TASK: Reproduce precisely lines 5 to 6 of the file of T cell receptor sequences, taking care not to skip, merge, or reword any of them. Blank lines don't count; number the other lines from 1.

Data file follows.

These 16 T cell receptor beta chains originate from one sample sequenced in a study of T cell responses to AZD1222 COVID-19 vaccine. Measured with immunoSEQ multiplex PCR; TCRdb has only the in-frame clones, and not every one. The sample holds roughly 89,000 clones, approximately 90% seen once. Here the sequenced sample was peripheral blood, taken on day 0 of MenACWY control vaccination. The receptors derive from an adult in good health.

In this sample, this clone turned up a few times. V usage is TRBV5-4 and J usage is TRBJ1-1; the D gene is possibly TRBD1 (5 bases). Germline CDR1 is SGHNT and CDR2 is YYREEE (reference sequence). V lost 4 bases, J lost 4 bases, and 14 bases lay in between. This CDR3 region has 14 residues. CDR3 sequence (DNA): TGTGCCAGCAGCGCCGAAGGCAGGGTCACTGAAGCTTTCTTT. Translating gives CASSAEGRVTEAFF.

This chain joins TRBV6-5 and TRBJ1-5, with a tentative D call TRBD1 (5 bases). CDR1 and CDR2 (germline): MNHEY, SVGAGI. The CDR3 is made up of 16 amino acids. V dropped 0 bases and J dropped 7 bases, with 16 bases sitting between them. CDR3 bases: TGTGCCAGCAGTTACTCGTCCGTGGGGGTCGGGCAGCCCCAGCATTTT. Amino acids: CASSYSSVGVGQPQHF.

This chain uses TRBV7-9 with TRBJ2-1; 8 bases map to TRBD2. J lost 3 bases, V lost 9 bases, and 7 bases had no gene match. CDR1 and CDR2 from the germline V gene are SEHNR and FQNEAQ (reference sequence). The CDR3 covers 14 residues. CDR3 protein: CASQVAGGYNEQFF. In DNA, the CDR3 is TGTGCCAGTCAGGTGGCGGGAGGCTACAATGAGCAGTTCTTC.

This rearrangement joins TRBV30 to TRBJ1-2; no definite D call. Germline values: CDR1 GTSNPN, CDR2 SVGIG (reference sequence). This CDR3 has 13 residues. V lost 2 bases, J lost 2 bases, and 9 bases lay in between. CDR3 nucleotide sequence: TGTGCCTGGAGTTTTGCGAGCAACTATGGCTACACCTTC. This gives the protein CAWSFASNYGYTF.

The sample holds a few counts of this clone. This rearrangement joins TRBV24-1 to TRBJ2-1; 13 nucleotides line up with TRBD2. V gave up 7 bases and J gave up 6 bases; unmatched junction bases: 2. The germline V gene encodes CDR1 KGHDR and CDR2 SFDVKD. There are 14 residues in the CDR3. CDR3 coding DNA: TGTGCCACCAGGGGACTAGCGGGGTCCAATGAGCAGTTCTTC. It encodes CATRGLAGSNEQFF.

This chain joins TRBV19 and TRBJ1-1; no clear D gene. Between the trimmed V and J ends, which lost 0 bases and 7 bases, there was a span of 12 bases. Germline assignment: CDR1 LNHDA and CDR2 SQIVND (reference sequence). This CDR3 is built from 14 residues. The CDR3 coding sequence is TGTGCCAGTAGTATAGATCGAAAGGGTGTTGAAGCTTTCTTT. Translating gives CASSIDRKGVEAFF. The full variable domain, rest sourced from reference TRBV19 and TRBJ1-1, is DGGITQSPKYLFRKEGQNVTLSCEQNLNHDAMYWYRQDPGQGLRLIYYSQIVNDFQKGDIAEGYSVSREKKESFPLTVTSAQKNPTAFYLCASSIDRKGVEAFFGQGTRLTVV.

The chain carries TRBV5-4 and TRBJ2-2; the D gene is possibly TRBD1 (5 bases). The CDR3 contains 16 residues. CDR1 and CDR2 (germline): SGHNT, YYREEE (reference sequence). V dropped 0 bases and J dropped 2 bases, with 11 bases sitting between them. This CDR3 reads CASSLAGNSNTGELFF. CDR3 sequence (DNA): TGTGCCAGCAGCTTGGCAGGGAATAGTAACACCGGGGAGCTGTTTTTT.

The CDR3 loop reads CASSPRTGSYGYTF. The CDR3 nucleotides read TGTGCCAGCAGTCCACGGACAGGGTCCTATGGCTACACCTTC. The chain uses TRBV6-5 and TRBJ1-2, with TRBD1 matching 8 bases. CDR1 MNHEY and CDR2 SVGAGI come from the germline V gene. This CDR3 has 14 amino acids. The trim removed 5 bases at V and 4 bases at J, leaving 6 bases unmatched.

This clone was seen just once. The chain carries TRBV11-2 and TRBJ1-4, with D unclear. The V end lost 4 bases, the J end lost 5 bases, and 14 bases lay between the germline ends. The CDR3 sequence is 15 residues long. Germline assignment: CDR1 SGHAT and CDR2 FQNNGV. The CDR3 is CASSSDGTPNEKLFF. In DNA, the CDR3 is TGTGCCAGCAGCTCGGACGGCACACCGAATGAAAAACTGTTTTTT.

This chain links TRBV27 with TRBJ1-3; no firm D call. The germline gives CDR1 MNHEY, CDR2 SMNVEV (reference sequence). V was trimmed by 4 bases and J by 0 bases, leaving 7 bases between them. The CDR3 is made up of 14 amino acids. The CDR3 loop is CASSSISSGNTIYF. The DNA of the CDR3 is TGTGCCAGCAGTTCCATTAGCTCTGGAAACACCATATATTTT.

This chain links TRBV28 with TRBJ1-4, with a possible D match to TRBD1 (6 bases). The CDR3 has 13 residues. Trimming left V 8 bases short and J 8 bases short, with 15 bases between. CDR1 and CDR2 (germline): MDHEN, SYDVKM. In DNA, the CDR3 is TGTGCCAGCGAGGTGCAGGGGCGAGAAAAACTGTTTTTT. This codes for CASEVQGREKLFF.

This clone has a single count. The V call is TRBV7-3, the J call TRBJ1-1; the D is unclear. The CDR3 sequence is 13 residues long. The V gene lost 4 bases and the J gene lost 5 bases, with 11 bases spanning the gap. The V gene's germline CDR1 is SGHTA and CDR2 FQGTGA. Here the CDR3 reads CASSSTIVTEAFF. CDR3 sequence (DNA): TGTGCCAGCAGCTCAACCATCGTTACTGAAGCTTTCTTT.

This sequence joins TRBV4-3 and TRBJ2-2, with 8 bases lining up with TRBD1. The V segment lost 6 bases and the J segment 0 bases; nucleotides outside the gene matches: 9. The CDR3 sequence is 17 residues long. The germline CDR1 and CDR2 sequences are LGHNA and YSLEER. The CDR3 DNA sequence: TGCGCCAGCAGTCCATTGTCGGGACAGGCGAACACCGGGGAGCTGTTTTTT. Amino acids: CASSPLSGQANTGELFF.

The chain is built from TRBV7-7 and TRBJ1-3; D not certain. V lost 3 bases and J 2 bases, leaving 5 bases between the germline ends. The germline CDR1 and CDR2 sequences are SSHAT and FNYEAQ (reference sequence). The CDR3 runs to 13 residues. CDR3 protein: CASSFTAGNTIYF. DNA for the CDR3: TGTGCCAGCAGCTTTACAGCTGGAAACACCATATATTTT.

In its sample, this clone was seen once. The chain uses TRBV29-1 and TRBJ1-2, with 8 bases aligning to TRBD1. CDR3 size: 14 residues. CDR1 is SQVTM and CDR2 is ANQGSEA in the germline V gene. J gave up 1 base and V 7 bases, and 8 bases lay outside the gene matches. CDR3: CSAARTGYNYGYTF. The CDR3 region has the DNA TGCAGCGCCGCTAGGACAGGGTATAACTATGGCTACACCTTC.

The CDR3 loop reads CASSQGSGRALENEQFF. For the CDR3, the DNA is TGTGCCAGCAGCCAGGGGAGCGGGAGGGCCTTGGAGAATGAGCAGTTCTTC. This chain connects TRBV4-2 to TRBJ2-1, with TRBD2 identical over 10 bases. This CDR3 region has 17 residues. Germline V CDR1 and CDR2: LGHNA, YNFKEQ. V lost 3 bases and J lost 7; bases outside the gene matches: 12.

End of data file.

This rearrangement joins TRBV30 to TRBJ1-2; no definite D call. Germline values: CDR1 GTSNPN, CDR2 SVGIG (reference sequence). This CDR3 has 13 residues. V lost 2 bases, J lost 2 bases, and 9 bases lay in between. CDR3 nucleotide sequence: TGTGCCTGGAGTTTTGCGAGCAACTATGGCTACACCTTC. This gives the protein CAWSFASNYGYTF.

The sample holds a few counts of this clone. This rearrangement joins TRBV24-1 to TRBJ2-1; 13 nucleotides line up with TRBD2. V gave up 7 bases and J gave up 6 bases; unmatched junction bases: 2. The germline V gene encodes CDR1 KGHDR and CDR2 SFDVKD. There are 14 residues in the CDR3. CDR3 coding DNA: TGTGCCACCAGGGGACTAGCGGGGTCCAATGAGCAGTTCTTC. It encodes CATRGLAGSNEQFF.